The pott chuck has a register on front that sits directly on the face of the jaws of the three jaw chuck and it has a mark scribed to align it always with the first jaw - That ensures good runout even with taking the pott chuck out of the machine and reclamping it.

Quick way to make a radius grooving tool

Whenever I need a radius grooving tool for the lathe I try to find a piece of round Hss or Carbide with the right diameter that can be soldered on the end of a soft toolshank to form the radius cutting edge.
For the tool in this example I took a piece of unhardened toolsteel, machined a nose on the end, slightly narrower than the actual diameter of the Hss blank that gets soldered to it (I needed a 1,2mm radius on this tool, so I used a piece of 2,4mm diameter Hss and I machined the nose to 2,2mm with), then I machined a V-grove into the end of that nose to center the Hss blank. The toolblank was tilted by 5° to give the tool clearance without having to grind the actual clearance into it:

The finished toolshank with the 2,4mm Hss blank:

The Hss blank got hard silver soldered into the shank (Hss does not loose its hardness when silver soldered) and then ground sharp on the surface grinder (It could also done on the benchgrinder):

The 5° tilted round Hss blank alters the actual radius that the tool creates slightly, but in this case, the error is only 5/1000mm on the radius. It is quite easy to check this in a Cad program

The tool in use to machine a radius groove into titanium - The tool will only plungecut but not cut to the side, as there is no clearance to the side built into it:

Grinding external radius lathe tools

To grind a tool to turn concave radii, I rough out the radius on the benchgrinder using the edge of the grinding wheel. To finish the radius, I dress a grinding stone in my handheld rotary tool to the desired diameter and use it to finish the radius:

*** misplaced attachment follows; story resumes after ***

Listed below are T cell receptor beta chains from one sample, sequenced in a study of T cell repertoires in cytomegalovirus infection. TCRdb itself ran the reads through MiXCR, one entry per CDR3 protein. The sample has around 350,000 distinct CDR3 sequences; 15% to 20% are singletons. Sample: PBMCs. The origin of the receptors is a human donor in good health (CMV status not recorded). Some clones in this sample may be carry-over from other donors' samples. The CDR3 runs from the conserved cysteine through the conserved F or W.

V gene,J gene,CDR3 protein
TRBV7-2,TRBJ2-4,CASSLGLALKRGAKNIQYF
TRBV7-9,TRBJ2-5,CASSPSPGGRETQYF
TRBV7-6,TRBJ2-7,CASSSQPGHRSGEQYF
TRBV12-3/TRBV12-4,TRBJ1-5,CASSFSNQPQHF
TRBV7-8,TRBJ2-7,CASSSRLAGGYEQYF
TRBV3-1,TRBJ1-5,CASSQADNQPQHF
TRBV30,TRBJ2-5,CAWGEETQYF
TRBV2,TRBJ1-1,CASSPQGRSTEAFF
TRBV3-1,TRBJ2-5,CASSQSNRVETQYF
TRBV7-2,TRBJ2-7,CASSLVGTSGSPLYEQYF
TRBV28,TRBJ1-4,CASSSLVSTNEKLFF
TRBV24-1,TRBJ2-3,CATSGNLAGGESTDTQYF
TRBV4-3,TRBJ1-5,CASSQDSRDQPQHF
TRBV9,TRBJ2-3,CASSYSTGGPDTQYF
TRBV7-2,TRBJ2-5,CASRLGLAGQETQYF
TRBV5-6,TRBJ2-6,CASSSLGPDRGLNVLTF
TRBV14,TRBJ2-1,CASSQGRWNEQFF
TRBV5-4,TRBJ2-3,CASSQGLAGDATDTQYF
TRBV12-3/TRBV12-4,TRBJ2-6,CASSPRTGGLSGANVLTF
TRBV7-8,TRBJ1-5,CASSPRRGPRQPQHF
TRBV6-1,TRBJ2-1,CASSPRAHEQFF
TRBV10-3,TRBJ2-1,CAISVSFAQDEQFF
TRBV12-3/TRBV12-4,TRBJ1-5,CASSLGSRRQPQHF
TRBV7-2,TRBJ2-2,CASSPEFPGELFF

When doing this, I prefer to run the rotary tool quite slow to be able to press it tightly into the radius I want to form. Using a permanent marker on the surfaces to be ground shows you the progress.

Regrinding carbide inserts for special operations

In some cases it is benefitial to change the grind on an off the shelf carbide insert.
This part was such a case, it has to be turned down do a 3,9mm diameter, 17mm long. With a normal finishing insert it did not work very well, I could not hold any reasonable tolerance because oft the cutting pressure.

I did also not want to come back with a second tool for finishing, as I had to make a bunch of them.

I decided that a normal CCMT06 finishing insert with a 0,2mm nose radius is a good starting point, but I ground a substancial back- and side rake to the top of the insert.
That way I was able to rough and finish with two cuts - First cut took it down to 4mm in diameter, second cut finished it to 3,9mm +-0,01mm.

The way the insert was ground is very primitive: I grab them with a needle nose vice grip.
Then the the top face of the insert is held freehand against a diamond wheel, eyeballing the angles - I tipped the top surface about 5° back and to the right, to create a nice, positive cutting action with very little cutting pressure. As the insert has already a nose radius of 0,2mm, it is also a very durable tool.

I improved the way I grind/regrind the inserts by using the surface grinder - That way, they all come out exactly the same.
The procedure is shown in this video: Regrinding carbide inserts

Using a ball bearing to hold rough and non parallel parts in a vice

The purpose of the flat is to protect your vice.

By using the bearing ball on one side, you create a pointcontact situation against the workpiece and non-parallel surfaces are not an issue anymore.

Centering work on the rotary table

If your rotary table has a morsetaper socket in its center, a morsetaper collet and a pin can be a simple way to center a workpiece that has already a hole drilled in its center (Conrods for model steam engines are a good example where this technique works well.
The collet with the pin is just pushed by hand into the morsetaper of the rotary tabel and then the work is placed on parallels (to clear the collet) over the pin and clamped in place.